Mr S. Gehlen, who is of Indian origin, was employed by Allay as a Senior Data Analyst from 3 October 2016 until his dismissal on 15 September 2017.
Following his dismissal, Mr Gehlen stated that he had been subject to racial harassment by another employee during the course of his employment. In light of this allegation, Allay carried out an investigation which found that racial comments had been made, but that the other employee deemed them to be ‘banter’.
Mr Gehlen proceeded to bring an employment tribunal claim for racial harassment, which was upheld by the tribunal. The tribunal also found that two of Mr Gehlen’s managers were aware of the racist comments, but failed to take any appropriate action.
Allay argued that it had taken all reasonable steps to prevent the harassment, and therefore should not be liable.
The steps relied upon by Allay included:
• Having in place an equal opportunity policy
• Having anti-bullying and harassment procedures
• Providing training in equality, diversity, bullying, and harassment to its employees in 2015/2016
The tribunal rejected Allay’s argument that it had taken all reasonable steps to prevent the harassment, on the basis that the training had become ‘stale’.
They concluded that the acts of harassment took place after the training had been conducted, and that the two managers failed to take appropriate action once becoming aware of the racist comments. Also, the training was provided a full two years before the acts of harassment occurred.
Allay then appealed to the Employment Appeal Tribunal.
The Employment Appeal Tribunal (EAT)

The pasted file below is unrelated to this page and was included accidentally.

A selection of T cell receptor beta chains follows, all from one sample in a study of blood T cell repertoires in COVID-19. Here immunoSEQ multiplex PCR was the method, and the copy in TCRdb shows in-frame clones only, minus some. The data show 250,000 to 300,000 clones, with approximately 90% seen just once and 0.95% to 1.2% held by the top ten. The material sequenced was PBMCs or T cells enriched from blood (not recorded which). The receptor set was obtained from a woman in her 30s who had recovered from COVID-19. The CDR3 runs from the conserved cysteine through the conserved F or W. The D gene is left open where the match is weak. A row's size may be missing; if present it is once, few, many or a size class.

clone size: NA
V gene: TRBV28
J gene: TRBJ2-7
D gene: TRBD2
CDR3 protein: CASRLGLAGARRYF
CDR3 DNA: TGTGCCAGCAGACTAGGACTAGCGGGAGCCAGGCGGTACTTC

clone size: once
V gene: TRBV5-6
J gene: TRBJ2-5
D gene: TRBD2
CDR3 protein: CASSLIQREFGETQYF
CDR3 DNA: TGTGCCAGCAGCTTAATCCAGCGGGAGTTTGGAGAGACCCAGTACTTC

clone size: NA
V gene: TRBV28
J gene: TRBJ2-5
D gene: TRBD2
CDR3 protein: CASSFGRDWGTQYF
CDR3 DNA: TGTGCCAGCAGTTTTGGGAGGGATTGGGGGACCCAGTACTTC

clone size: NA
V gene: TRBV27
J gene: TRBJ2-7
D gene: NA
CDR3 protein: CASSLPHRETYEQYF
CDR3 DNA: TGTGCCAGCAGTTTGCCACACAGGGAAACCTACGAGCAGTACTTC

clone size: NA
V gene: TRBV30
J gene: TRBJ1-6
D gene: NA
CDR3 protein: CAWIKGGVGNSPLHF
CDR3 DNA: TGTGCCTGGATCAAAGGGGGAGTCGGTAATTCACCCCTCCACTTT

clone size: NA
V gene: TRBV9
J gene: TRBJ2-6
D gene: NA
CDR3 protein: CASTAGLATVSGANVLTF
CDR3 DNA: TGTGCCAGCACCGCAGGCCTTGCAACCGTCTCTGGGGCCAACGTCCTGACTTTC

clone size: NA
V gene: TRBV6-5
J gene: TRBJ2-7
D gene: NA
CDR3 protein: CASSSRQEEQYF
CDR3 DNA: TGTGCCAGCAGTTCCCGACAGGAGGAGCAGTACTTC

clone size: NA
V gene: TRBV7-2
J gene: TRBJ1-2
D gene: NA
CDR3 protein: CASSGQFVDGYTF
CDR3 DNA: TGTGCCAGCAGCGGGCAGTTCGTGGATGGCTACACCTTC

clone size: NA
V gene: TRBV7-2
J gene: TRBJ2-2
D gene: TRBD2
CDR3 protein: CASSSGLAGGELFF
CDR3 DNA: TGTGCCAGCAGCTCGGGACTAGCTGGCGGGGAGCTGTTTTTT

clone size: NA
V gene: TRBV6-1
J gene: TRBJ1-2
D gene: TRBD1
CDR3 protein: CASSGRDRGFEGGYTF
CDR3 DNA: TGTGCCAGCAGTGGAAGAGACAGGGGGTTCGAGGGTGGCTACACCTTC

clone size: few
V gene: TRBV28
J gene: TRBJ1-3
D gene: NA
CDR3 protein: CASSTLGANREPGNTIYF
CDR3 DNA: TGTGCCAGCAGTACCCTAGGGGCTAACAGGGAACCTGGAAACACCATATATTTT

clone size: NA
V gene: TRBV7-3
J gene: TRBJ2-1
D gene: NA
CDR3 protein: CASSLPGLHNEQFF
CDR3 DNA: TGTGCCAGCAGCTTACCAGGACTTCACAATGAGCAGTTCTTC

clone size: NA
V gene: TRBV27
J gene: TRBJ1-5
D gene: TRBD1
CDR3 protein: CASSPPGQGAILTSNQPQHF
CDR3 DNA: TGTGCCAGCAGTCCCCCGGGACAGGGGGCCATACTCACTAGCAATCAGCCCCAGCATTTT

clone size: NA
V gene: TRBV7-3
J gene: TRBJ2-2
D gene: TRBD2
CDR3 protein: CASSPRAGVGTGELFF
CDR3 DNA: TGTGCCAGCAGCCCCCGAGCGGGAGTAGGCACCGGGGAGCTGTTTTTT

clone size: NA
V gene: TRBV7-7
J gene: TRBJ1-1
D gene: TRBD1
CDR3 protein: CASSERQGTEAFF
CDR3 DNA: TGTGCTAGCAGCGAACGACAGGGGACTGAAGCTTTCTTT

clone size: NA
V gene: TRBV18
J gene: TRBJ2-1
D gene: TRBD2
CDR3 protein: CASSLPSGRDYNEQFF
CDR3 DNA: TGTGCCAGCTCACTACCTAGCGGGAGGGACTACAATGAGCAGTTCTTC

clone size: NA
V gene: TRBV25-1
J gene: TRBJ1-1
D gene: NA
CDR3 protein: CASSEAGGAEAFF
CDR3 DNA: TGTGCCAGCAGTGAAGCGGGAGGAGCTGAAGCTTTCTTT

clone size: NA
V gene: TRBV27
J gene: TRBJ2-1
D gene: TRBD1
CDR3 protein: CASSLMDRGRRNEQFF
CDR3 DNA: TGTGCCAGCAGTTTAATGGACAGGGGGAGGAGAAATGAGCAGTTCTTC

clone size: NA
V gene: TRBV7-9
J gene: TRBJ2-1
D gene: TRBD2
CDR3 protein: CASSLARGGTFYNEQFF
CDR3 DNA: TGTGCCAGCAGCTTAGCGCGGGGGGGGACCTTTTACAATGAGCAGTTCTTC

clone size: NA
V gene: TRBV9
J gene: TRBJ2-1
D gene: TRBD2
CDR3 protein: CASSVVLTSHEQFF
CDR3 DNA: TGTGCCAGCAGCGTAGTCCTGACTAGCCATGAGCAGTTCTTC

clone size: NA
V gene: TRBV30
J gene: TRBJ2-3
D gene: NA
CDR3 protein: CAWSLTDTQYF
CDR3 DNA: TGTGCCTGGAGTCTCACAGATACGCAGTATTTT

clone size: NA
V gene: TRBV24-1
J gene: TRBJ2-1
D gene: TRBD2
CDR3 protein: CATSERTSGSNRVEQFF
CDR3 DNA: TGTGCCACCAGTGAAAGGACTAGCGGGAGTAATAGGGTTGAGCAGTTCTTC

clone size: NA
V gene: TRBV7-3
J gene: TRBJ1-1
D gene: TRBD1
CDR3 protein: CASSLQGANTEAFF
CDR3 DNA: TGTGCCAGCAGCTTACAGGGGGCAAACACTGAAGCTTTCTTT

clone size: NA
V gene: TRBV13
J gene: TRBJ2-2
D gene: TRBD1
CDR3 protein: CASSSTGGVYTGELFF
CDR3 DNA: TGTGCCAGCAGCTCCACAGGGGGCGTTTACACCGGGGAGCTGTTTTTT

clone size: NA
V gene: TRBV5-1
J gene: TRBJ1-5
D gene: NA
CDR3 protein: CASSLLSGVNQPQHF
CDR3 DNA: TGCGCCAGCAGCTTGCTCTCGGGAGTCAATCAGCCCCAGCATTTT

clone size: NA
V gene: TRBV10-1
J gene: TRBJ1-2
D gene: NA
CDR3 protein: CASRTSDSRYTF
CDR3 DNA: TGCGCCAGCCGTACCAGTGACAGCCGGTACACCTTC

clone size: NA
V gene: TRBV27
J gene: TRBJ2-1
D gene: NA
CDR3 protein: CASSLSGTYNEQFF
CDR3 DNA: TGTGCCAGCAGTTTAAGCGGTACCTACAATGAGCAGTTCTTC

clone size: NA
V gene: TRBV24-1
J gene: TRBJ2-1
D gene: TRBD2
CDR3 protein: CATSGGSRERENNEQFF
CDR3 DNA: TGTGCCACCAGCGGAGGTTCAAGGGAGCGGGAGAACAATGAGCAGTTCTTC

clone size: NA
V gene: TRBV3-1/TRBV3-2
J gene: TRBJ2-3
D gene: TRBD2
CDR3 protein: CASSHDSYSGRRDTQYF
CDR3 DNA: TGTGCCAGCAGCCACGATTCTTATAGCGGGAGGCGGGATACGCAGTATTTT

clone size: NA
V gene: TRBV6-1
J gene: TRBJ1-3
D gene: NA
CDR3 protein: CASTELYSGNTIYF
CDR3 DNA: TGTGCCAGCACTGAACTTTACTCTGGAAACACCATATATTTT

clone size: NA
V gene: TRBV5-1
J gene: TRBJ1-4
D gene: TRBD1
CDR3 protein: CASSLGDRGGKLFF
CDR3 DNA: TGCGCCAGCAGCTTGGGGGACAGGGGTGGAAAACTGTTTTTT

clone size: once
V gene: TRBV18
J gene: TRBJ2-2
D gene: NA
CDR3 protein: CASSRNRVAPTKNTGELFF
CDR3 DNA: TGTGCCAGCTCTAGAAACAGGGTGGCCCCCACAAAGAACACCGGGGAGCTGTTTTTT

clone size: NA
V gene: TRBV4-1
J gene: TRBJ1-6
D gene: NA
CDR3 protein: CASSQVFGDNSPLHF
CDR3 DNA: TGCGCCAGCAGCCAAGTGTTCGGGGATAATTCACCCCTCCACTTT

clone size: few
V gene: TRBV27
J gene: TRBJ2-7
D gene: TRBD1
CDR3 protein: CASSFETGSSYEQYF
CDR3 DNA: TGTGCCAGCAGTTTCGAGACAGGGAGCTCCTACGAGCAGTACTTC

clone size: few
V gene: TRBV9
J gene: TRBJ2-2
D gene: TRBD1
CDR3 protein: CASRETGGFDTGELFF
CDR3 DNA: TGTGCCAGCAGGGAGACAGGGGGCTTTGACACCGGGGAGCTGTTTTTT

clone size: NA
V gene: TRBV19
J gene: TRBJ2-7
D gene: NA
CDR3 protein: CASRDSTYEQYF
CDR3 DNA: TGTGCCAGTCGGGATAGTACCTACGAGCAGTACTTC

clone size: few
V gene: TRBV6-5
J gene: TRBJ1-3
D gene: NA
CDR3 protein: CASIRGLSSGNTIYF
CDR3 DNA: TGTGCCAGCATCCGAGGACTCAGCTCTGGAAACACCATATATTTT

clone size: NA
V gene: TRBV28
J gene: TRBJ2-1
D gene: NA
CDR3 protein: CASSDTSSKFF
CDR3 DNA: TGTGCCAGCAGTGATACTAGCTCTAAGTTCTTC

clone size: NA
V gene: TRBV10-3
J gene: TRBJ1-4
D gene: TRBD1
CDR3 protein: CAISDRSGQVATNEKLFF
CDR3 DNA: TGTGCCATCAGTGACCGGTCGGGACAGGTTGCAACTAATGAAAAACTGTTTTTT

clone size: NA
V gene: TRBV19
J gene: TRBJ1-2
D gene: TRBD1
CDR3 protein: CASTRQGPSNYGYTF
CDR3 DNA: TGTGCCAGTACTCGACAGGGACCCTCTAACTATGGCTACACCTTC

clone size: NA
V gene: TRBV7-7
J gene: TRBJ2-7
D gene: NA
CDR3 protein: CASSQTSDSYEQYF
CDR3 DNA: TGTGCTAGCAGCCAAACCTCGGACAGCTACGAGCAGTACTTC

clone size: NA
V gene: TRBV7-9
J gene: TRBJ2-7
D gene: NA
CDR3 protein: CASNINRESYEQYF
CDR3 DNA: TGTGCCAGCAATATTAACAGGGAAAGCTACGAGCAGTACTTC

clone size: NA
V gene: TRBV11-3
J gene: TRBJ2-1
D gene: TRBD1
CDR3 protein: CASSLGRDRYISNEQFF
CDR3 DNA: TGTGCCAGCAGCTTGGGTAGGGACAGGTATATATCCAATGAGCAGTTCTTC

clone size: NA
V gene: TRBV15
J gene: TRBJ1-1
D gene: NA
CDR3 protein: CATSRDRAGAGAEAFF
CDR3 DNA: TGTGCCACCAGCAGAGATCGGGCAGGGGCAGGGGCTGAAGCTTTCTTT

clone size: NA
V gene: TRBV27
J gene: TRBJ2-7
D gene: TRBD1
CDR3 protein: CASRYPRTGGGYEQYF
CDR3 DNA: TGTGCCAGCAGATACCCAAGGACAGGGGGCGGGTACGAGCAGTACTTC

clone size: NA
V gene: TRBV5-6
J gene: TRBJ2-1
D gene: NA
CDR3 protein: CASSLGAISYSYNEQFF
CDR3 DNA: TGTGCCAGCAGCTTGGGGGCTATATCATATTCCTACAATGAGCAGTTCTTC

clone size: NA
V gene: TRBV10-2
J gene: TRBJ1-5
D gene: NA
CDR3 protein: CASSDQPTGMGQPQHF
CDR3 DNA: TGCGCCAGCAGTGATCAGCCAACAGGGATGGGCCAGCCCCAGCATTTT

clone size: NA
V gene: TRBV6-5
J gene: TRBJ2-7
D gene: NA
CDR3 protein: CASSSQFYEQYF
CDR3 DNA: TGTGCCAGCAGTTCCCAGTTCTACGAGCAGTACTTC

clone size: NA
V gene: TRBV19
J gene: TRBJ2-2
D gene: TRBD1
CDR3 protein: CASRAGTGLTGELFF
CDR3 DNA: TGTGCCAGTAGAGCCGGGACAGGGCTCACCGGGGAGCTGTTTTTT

On appeal, the EAT held that the earlier tribunal was right to conclude the training was stale and no longer effective at preventing harassment.
The EAT said that there were further reasonable steps Alley should have taken – including retraining.
The EAT did acknowledge that the earlier tribunal failed to take into account Allay’s policies, and the procedures that were in place at the time. However, the EAT concluded that, regardless, they were not impressive – even for a small employer.
In light of the above, Allay’s appeal was dismissed.
This case demonstrates that for an employer to rely on the defence that it had taken all reasonable steps to prevent any harassment and/or discrimination, it must frequently review all of its policies and carry out regular training.
It is also worth noting the EAT emphasised that the threshold for an employer to rely on this defence is high, and that it is not sufficient to have ‘brief and superficial training’. Therefore, all policies and training should be to an appropriate level and up to date.
In this case, the training was given two years before the acts of harassment occurred, and the tribunal found that this was inadequate.
It is therefore likely that tribunals will expect training to be carried out on a yearly basis, depending on the size of the company.
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